This year marked the second annual IABUK Digital Upfronts. As well as Facebook, Google/YouTube, Aol, Yahoo!, Twitter, BuzzFeed, Vice and others, several traditional media companies – Sky, The Guardian and Global Radio – participated, reflecting the rising importance of digital media and digital media buyers to their businesses

Many of the pitches were informed by the key shifts in online content: it is increasingly cross platform, driven by mobile devices and focused on video programming, and these formed the main themes of the event

A key piece of context is the rise of social media and the shift to programmatic buying, which continue to driven down pricing for all but the most valuable inventory – audience scale, high value audiences and premium content have never been more essential

We are seeing a proliferation of news distribution services on social media and technology platforms, as companies like Apple and Facebook look to capture the value of longform professional content.

Facebook’s Instant articles will likely be the most significant distribution mechanism for publishers, allowing Facebook to further position itself as a provider of quality, rather than just user-generated, content.

This is best seen as a trade: news providers’ engaging content for Facebook’s audience reach and data. While concerns about reliance on Facebook and content commoditisation are understandable, these are the inevitable results of user behaviour.

The latest numbers for Q1 2015 show strong device and internet user growth, with more of the population online than ever before, including more than 90% of under-55s. Growth amongst older groups, however, has slowed to a crawl

Participation in online activities is up across the board, but digital media data shows spend on ebooks and digital music struggling, with the latter being heavily impacted by the rise of unlimited streaming models such as Spotify

The story of mobile's surge continues, with almost a half of e-commerce transactions and a third of search and display ad spend now going to mobile. Most of these mobile devices are Android, but iPhone seems to have gained long term share with its larger phones. Google services, however, have cross-platform reach

The US is seeing steep decline in measured TV viewing by younger age-groups and rapid increase in digital media adspend, prompting fears about the future of TV ad revenues across the major broadcasters and cable networks. The UK has seen similar trends, prompting suggestions that it will see similar effects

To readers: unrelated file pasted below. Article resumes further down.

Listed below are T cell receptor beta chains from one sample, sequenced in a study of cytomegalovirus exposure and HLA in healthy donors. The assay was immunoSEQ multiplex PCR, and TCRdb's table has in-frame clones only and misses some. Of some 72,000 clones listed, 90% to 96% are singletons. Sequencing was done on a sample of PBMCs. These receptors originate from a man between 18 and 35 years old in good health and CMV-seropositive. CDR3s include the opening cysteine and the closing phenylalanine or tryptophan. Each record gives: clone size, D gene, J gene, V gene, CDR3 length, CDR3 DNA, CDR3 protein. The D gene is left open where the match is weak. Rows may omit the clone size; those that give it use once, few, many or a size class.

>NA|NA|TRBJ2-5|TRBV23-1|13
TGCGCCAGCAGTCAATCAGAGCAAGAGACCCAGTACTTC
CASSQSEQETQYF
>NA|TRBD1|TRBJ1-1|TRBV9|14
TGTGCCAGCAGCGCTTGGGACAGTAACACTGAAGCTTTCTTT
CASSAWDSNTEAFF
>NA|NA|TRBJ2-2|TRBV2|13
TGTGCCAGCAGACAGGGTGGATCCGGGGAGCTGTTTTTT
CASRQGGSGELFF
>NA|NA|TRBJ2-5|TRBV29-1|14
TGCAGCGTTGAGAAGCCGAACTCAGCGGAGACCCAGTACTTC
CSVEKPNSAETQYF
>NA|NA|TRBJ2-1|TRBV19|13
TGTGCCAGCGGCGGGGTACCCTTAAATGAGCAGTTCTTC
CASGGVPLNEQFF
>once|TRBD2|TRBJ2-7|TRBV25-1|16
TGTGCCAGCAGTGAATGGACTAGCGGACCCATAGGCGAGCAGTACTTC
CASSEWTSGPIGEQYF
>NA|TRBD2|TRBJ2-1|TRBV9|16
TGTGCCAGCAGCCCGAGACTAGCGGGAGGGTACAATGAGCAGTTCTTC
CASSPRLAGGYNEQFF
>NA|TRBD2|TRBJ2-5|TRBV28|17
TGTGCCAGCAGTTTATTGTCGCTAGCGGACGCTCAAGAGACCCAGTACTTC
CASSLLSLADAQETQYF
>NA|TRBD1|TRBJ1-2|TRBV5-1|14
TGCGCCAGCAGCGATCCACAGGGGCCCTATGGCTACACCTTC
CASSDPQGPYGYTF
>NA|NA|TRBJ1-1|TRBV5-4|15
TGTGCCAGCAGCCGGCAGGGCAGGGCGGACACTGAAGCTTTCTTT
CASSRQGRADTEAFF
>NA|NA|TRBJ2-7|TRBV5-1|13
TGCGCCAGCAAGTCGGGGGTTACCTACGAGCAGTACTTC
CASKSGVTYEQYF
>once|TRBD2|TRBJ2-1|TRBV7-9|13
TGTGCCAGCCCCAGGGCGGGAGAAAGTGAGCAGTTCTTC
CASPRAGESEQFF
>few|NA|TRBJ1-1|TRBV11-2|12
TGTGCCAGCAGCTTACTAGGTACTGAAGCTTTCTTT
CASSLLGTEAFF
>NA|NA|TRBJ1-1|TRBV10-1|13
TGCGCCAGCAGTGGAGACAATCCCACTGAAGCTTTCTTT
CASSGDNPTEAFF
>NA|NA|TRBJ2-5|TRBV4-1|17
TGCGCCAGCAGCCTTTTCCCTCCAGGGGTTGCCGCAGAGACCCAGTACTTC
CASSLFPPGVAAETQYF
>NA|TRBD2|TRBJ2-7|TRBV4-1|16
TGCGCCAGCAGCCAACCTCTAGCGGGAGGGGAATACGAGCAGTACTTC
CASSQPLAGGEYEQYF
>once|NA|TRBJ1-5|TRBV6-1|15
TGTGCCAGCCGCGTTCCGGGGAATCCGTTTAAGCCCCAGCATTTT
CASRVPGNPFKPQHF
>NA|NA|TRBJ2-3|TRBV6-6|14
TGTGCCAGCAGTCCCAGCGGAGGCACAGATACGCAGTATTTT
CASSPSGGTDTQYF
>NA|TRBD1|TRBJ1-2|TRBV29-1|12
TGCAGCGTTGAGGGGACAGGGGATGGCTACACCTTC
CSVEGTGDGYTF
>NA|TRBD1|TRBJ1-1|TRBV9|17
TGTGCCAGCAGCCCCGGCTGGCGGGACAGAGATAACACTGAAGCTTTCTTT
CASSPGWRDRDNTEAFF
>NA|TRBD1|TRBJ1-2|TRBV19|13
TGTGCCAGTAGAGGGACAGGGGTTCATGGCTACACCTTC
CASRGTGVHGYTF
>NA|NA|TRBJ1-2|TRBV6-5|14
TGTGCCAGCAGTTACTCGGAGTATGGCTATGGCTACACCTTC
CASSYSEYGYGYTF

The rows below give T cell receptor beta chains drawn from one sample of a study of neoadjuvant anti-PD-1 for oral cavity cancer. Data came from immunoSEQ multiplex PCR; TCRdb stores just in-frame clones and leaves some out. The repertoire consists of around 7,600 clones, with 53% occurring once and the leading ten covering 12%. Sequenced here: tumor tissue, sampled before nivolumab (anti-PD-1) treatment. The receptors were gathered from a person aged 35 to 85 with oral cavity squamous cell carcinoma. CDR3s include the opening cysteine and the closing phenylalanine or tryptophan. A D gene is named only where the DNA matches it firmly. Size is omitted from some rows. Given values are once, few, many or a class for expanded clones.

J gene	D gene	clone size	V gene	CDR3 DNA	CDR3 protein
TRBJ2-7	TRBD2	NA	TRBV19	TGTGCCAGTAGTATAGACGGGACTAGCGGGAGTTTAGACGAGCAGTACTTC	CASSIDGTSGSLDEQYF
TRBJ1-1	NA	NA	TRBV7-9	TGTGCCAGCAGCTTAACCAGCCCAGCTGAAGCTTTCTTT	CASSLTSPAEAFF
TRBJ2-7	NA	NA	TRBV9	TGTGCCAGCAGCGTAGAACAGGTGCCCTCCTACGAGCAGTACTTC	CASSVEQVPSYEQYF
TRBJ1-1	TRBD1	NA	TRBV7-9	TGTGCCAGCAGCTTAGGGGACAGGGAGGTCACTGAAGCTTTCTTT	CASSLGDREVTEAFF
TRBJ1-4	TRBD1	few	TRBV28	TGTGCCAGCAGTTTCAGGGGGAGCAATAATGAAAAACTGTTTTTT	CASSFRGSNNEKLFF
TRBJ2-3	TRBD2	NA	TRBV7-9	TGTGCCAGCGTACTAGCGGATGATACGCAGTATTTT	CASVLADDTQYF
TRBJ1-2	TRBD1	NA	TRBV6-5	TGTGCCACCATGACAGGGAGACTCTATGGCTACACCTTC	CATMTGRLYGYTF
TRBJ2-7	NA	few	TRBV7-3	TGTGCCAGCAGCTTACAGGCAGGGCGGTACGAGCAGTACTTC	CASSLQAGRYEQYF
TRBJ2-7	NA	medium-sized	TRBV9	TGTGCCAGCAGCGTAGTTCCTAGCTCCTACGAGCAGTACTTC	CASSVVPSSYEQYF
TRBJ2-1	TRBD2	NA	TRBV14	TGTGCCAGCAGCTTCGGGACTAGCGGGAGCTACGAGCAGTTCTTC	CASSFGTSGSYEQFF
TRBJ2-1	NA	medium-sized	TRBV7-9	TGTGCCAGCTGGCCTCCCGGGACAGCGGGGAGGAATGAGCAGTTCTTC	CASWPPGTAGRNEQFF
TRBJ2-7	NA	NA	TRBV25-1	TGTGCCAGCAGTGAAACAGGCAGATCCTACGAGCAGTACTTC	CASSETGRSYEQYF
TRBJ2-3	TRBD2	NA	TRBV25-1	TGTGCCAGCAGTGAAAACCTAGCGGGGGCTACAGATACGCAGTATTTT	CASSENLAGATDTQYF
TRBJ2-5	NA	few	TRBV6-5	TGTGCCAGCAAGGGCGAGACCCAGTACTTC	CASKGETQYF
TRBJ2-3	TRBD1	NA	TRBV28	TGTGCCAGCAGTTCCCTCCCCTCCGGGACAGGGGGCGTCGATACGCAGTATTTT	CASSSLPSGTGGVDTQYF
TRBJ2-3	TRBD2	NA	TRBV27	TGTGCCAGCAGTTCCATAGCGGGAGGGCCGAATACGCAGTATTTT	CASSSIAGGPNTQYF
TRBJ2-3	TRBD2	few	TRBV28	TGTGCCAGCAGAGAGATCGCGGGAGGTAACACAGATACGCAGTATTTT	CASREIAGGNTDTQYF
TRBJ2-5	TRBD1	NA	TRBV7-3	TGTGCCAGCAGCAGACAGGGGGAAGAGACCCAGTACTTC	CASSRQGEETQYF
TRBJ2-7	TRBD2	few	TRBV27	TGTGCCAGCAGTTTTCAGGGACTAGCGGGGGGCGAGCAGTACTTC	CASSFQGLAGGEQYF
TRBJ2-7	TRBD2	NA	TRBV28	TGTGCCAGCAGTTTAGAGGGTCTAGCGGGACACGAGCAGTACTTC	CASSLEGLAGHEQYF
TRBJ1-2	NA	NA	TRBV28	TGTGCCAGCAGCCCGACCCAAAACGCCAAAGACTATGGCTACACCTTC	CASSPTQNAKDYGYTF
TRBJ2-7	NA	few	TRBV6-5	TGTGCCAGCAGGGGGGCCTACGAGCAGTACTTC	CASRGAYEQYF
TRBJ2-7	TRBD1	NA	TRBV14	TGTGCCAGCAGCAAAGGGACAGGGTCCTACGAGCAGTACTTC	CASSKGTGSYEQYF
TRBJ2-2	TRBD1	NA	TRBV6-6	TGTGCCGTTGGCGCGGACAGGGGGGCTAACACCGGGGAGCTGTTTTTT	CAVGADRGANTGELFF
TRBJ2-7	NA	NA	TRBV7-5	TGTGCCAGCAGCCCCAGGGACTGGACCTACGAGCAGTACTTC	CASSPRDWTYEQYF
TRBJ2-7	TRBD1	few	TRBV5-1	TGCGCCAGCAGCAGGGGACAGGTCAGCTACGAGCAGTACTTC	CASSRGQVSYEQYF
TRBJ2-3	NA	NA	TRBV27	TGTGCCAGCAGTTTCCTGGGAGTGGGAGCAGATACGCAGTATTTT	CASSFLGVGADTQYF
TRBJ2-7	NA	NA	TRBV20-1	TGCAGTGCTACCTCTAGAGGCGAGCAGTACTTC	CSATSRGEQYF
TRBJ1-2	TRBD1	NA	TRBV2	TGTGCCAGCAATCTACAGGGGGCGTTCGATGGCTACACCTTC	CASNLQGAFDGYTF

However, comparison of US and UK TV ad revenue trends since 2000 shows big differences in the underlying growth rates after taking economic factors into account. These undermine the inference that the decline in viewing and rise in digital adspend will have similar effects on either side of the Atlantic

Examination of the US and UK TV ad markets further points to big differences across a raft of major variables relating to supply and airtime trading practice, such as can be expected to yield very different outcomes with respect to TV ad revenue growth

Enders Analysis co-hosted its annual conference, in conjunction with BNP Paribas and Deloitte, in London on 17 March 2015. The event featured talks from 13 of the most influential figures in media and telecoms, and was chaired by Sir Peter Bazalgette. This report provides edited transcripts from some of the talks, and you will find accompanying slides for many of the presentations here.

Videos of the presentations are available on the conference website.

Enders Analysis co-hosted its annual conference, in conjunction with BNP Paribas and Deloitte, in London on 17 March 2015. The event featured talks from 13 of the most influential figures in media and telecoms, and was chaired by Sir Peter Bazalgette. This report provides the accompanying slides for some of the presentations.

Videos of the presentations are available on the conference website.

The Consumer Electronics Show in Las Vegas revealed the ‘next big thing’ for consumers to be products embodying the Internet of Things (IoT), controlled from the smartphone or the vehicle Wearables like fitness bracelets are already selling well in the UK, amongst the largest per capita markets for consumer electronics, and next up is the launch of Apple’s smartwatch Building out the smart home is the focus of the current wave of devices imbedded with sensors on show at CES 2015, with apps developed on platforms supplied by Samsung, Google and Apple